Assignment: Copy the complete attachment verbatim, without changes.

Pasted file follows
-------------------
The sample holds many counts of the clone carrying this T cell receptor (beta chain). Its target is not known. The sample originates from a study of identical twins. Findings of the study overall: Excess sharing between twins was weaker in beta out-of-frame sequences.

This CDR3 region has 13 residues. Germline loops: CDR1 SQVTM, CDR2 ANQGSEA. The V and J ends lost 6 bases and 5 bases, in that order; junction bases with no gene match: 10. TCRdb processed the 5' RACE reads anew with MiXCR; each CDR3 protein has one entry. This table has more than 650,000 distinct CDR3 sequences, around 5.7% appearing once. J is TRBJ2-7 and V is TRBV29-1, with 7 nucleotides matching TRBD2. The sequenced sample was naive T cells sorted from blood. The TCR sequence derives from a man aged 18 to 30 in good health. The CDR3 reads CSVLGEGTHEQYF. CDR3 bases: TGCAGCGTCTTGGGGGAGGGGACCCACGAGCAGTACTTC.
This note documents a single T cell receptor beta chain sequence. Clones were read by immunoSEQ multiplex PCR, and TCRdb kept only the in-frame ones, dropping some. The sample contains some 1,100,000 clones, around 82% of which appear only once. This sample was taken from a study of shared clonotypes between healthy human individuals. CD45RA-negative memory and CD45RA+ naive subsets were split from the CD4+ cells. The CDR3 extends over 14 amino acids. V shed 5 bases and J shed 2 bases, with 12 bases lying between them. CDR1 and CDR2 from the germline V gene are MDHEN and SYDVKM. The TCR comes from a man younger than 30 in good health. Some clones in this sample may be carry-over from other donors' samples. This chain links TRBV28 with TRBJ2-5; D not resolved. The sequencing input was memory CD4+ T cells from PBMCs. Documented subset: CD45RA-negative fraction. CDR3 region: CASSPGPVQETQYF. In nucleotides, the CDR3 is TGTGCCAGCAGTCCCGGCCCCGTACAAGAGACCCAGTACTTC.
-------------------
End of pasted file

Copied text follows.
The sample holds many counts of the clone carrying this T cell receptor (beta chain). Its target is not known. The sample originates from a study of identical twins. Findings of the study overall: Excess sharing between twins was weaker in beta out-of-frame sequences.

This CDR3 region has 13 residues. Germline loops: CDR1 SQVTM, CDR2 ANQGSEA. The V and J ends lost 6 bases and 5 bases, in that order; junction bases with no gene match: 10. TCRdb processed the 5' RACE reads anew with MiXCR; each CDR3 protein has one entry. This table has more than 650,000 distinct CDR3 sequences, around 5.7% appearing once. J is TRBJ2-7 and V is TRBV29-1, with 7 nucleotides matching TRBD2. The sequenced sample was naive T cells sorted from blood. The TCR sequence derives from a man aged 18 to 30 in good health. The CDR3 reads CSVLGEGTHEQYF. CDR3 bases: TGCAGCGTCTTGGGGGAGGGGACCCACGAGCAGTACTTC.
This note documents a single T cell receptor beta chain sequence. Clones were read by immunoSEQ multiplex PCR, and TCRdb kept only the in-frame ones, dropping some. The sample contains some 1,100,000 clones, around 82% of which appear only once. This sample was taken from a study of shared clonotypes between healthy human individuals. CD45RA-negative memory and CD45RA+ naive subsets were split from the CD4+ cells. The CDR3 extends over 14 amino acids. V shed 5 bases and J shed 2 bases, with 12 bases lying between them. CDR1 and CDR2 from the germline V gene are MDHEN and SYDVKM. The TCR comes from a man younger than 30 in good health. Some clones in this sample may be carry-over from other donors' samples. This chain links TRBV28 with TRBJ2-5; D not resolved. The sequencing input was memory CD4+ T cells from PBMCs. Documented subset: CD45RA-negative fraction. CDR3 region: CASSPGPVQETQYF. In nucleotides, the CDR3 is TGTGCCAGCAGTCCCGGCCCCGTACAAGAGACCCAGTACTTC.